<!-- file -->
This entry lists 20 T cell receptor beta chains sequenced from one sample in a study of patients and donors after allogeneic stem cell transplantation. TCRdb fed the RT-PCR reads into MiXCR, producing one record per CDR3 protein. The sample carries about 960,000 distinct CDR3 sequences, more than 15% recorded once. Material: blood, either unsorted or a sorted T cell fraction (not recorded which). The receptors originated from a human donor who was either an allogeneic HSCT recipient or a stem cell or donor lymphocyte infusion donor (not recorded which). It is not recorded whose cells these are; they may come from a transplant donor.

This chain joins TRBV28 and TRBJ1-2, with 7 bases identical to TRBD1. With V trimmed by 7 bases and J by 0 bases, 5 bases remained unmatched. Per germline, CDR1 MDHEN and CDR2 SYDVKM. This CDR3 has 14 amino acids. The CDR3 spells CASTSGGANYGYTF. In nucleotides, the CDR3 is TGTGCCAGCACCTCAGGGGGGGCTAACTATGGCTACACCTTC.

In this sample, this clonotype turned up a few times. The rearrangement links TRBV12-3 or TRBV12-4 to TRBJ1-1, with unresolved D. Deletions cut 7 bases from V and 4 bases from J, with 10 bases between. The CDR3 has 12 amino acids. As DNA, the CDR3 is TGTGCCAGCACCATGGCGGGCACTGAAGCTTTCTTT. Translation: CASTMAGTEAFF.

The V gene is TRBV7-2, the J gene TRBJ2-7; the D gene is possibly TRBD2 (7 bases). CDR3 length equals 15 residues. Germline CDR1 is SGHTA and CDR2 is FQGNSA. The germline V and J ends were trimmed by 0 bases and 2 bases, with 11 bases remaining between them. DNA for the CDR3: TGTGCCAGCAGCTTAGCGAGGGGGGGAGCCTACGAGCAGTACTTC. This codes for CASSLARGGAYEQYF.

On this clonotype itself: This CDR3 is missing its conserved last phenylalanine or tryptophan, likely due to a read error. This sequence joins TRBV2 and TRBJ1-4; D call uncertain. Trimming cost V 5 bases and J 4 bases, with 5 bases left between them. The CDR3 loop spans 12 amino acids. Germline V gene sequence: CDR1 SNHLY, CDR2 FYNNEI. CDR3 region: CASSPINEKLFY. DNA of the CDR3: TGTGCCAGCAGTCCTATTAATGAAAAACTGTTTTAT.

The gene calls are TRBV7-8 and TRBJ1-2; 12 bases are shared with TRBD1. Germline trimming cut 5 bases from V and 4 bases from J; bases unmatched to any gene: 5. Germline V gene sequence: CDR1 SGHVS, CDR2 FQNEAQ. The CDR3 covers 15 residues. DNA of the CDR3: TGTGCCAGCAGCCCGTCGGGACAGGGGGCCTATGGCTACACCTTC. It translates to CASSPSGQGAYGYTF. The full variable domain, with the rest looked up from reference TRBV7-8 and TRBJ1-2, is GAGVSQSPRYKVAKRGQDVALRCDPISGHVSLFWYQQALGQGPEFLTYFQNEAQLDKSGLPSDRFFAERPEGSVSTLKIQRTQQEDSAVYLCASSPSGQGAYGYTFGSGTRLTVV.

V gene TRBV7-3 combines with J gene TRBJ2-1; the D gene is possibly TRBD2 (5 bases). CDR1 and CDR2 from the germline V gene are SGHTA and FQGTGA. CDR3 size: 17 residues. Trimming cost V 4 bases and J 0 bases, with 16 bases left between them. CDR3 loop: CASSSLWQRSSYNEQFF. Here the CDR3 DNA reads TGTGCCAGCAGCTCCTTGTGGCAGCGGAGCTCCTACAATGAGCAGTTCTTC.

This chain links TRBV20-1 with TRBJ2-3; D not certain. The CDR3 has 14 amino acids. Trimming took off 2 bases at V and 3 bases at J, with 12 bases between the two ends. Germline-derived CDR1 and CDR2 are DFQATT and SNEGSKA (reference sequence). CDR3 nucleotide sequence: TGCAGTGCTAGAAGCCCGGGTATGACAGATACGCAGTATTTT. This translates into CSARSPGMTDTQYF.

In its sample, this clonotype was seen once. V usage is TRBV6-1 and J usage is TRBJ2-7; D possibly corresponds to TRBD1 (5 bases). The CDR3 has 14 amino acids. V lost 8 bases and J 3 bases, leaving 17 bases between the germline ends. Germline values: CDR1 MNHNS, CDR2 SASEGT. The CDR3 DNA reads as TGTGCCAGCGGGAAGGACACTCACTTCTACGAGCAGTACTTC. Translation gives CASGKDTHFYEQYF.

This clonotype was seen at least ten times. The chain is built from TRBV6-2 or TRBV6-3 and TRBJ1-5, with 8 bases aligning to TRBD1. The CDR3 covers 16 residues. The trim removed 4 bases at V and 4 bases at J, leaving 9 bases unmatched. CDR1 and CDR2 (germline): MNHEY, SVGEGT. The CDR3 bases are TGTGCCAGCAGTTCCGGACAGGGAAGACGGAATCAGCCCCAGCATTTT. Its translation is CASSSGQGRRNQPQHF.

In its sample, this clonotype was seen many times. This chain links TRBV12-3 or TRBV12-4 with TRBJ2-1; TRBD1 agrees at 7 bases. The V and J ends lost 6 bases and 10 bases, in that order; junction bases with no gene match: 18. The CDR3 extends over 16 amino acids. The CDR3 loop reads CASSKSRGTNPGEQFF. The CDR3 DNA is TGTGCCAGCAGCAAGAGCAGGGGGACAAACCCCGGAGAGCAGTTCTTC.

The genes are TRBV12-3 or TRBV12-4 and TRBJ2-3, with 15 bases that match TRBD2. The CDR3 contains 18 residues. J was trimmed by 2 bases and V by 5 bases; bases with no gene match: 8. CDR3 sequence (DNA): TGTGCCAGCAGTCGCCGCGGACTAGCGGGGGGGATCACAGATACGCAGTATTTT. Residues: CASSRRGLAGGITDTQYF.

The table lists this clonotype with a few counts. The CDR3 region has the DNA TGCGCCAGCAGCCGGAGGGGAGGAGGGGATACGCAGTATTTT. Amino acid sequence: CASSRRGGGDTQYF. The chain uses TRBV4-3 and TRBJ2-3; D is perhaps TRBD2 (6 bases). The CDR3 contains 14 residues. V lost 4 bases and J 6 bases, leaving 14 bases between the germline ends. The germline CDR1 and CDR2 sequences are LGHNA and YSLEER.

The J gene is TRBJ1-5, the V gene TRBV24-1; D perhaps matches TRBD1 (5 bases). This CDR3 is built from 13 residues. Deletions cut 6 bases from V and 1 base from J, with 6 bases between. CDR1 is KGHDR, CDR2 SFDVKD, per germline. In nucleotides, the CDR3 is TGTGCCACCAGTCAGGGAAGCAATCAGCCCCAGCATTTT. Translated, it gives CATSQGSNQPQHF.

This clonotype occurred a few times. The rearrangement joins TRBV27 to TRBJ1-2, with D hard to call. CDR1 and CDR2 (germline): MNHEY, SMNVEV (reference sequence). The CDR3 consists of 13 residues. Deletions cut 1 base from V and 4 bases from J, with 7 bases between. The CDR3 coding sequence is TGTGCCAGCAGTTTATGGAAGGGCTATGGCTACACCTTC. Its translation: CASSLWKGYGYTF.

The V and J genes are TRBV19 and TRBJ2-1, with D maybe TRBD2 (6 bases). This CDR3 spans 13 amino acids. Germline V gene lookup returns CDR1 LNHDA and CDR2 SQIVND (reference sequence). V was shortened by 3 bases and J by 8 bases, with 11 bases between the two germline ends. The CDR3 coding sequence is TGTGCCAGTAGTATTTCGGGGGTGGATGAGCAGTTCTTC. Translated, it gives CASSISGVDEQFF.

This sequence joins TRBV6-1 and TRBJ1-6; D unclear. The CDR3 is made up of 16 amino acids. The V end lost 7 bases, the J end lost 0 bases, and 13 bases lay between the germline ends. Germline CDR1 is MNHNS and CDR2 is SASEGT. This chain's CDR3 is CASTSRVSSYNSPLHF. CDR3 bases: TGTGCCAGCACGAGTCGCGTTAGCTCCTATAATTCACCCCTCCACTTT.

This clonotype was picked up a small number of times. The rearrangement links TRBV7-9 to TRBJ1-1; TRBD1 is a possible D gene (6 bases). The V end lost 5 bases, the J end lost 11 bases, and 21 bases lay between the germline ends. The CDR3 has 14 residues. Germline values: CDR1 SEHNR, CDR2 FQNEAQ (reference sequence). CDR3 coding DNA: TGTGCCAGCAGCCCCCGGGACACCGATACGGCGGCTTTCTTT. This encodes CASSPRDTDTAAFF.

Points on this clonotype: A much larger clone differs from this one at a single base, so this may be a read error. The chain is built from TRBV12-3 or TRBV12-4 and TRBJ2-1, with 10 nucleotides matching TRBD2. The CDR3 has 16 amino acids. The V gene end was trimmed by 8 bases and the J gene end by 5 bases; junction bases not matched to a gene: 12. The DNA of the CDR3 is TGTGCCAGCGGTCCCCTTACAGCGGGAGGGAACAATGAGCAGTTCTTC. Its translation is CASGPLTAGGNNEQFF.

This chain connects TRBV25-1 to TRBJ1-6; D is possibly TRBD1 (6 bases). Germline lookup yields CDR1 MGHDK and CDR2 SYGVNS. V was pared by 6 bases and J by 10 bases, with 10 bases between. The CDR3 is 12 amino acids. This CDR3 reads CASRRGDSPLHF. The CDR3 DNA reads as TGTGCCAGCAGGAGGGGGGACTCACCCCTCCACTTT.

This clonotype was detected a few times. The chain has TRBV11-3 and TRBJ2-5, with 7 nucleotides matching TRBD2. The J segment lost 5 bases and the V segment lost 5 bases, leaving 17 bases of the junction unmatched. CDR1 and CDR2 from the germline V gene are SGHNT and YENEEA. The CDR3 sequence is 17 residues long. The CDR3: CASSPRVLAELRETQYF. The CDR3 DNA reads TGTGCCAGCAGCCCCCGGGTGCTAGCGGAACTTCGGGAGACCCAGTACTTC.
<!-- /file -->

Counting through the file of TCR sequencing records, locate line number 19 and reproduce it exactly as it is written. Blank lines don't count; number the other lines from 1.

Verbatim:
Points on this clonotype: A much larger clone differs from this one at a single base, so this may be a read error. The chain is built from TRBV12-3 or TRBV12-4 and TRBJ2-1, with 10 nucleotides matching TRBD2. The CDR3 has 16 amino acids. The V gene end was trimmed by 8 bases and the J gene end by 5 bases; junction bases not matched to a gene: 12. The DNA of the CDR3 is TGTGCCAGCGGTCCCCTTACAGCGGGAGGGAACAATGAGCAGTTCTTC. Its translation is CASGPLTAGGNNEQFF.